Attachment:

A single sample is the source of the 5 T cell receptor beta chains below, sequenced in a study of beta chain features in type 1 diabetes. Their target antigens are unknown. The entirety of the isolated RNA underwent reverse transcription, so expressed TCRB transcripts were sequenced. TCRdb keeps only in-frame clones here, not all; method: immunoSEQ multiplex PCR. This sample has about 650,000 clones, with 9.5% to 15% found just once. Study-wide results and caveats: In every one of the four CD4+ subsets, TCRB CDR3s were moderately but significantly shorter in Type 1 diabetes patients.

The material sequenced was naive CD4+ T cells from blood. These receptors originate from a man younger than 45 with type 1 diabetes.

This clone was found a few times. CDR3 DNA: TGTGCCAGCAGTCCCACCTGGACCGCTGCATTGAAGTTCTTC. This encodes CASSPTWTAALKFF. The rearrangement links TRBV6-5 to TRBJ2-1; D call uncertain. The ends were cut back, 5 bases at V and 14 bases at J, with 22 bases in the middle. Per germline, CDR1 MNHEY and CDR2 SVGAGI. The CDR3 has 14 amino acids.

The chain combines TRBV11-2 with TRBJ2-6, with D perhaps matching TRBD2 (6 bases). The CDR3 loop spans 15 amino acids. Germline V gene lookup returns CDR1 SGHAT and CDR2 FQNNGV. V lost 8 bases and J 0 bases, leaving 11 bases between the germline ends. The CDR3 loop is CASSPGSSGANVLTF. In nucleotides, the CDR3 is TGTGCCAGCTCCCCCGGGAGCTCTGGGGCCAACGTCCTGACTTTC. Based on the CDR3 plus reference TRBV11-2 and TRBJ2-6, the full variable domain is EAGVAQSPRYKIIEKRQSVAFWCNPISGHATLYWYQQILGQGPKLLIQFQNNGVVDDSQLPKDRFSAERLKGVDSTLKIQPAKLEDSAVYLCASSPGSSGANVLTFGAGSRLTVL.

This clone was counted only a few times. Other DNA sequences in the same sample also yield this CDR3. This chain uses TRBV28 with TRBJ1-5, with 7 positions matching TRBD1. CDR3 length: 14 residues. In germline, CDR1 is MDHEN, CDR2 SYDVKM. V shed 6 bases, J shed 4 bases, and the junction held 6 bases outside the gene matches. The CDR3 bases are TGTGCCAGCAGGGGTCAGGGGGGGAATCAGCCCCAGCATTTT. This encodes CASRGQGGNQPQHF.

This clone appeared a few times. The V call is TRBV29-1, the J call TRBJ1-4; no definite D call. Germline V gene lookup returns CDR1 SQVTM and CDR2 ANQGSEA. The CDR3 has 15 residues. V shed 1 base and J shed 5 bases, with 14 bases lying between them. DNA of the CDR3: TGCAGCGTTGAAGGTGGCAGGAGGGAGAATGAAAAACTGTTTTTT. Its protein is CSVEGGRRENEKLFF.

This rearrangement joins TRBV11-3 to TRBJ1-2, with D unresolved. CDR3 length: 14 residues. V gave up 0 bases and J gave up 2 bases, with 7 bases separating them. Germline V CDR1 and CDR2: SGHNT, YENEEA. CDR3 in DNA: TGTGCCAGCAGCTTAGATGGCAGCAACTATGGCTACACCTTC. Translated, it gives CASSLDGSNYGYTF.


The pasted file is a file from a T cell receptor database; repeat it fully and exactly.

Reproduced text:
A single sample is the source of the 5 T cell receptor beta chains below, sequenced in a study of beta chain features in type 1 diabetes. Their target antigens are unknown. The entirety of the isolated RNA underwent reverse transcription, so expressed TCRB transcripts were sequenced. TCRdb keeps only in-frame clones here, not all; method: immunoSEQ multiplex PCR. This sample has about 650,000 clones, with 9.5% to 15% found just once. Study-wide results and caveats: In every one of the four CD4+ subsets, TCRB CDR3s were moderately but significantly shorter in Type 1 diabetes patients.

The material sequenced was naive CD4+ T cells from blood. These receptors originate from a man younger than 45 with type 1 diabetes.

This clone was found a few times. CDR3 DNA: TGTGCCAGCAGTCCCACCTGGACCGCTGCATTGAAGTTCTTC. This encodes CASSPTWTAALKFF. The rearrangement links TRBV6-5 to TRBJ2-1; D call uncertain. The ends were cut back, 5 bases at V and 14 bases at J, with 22 bases in the middle. Per germline, CDR1 MNHEY and CDR2 SVGAGI. The CDR3 has 14 amino acids.

The chain combines TRBV11-2 with TRBJ2-6, with D perhaps matching TRBD2 (6 bases). The CDR3 loop spans 15 amino acids. Germline V gene lookup returns CDR1 SGHAT and CDR2 FQNNGV. V lost 8 bases and J 0 bases, leaving 11 bases between the germline ends. The CDR3 loop is CASSPGSSGANVLTF. In nucleotides, the CDR3 is TGTGCCAGCTCCCCCGGGAGCTCTGGGGCCAACGTCCTGACTTTC. Based on the CDR3 plus reference TRBV11-2 and TRBJ2-6, the full variable domain is EAGVAQSPRYKIIEKRQSVAFWCNPISGHATLYWYQQILGQGPKLLIQFQNNGVVDDSQLPKDRFSAERLKGVDSTLKIQPAKLEDSAVYLCASSPGSSGANVLTFGAGSRLTVL.

This clone was counted only a few times. Other DNA sequences in the same sample also yield this CDR3. This chain uses TRBV28 with TRBJ1-5, with 7 positions matching TRBD1. CDR3 length: 14 residues. In germline, CDR1 is MDHEN, CDR2 SYDVKM. V shed 6 bases, J shed 4 bases, and the junction held 6 bases outside the gene matches. The CDR3 bases are TGTGCCAGCAGGGGTCAGGGGGGGAATCAGCCCCAGCATTTT. This encodes CASRGQGGNQPQHF.

This clone appeared a few times. The V call is TRBV29-1, the J call TRBJ1-4; no definite D call. Germline V gene lookup returns CDR1 SQVTM and CDR2 ANQGSEA. The CDR3 has 15 residues. V shed 1 base and J shed 5 bases, with 14 bases lying between them. DNA of the CDR3: TGCAGCGTTGAAGGTGGCAGGAGGGAGAATGAAAAACTGTTTTTT. Its protein is CSVEGGRRENEKLFF.

This rearrangement joins TRBV11-3 to TRBJ1-2, with D unresolved. CDR3 length: 14 residues. V gave up 0 bases and J gave up 2 bases, with 7 bases separating them. Germline V CDR1 and CDR2: SGHNT, YENEEA. CDR3 in DNA: TGTGCCAGCAGCTTAGATGGCAGCAACTATGGCTACACCTTC. Translated, it gives CASSLDGSNYGYTF.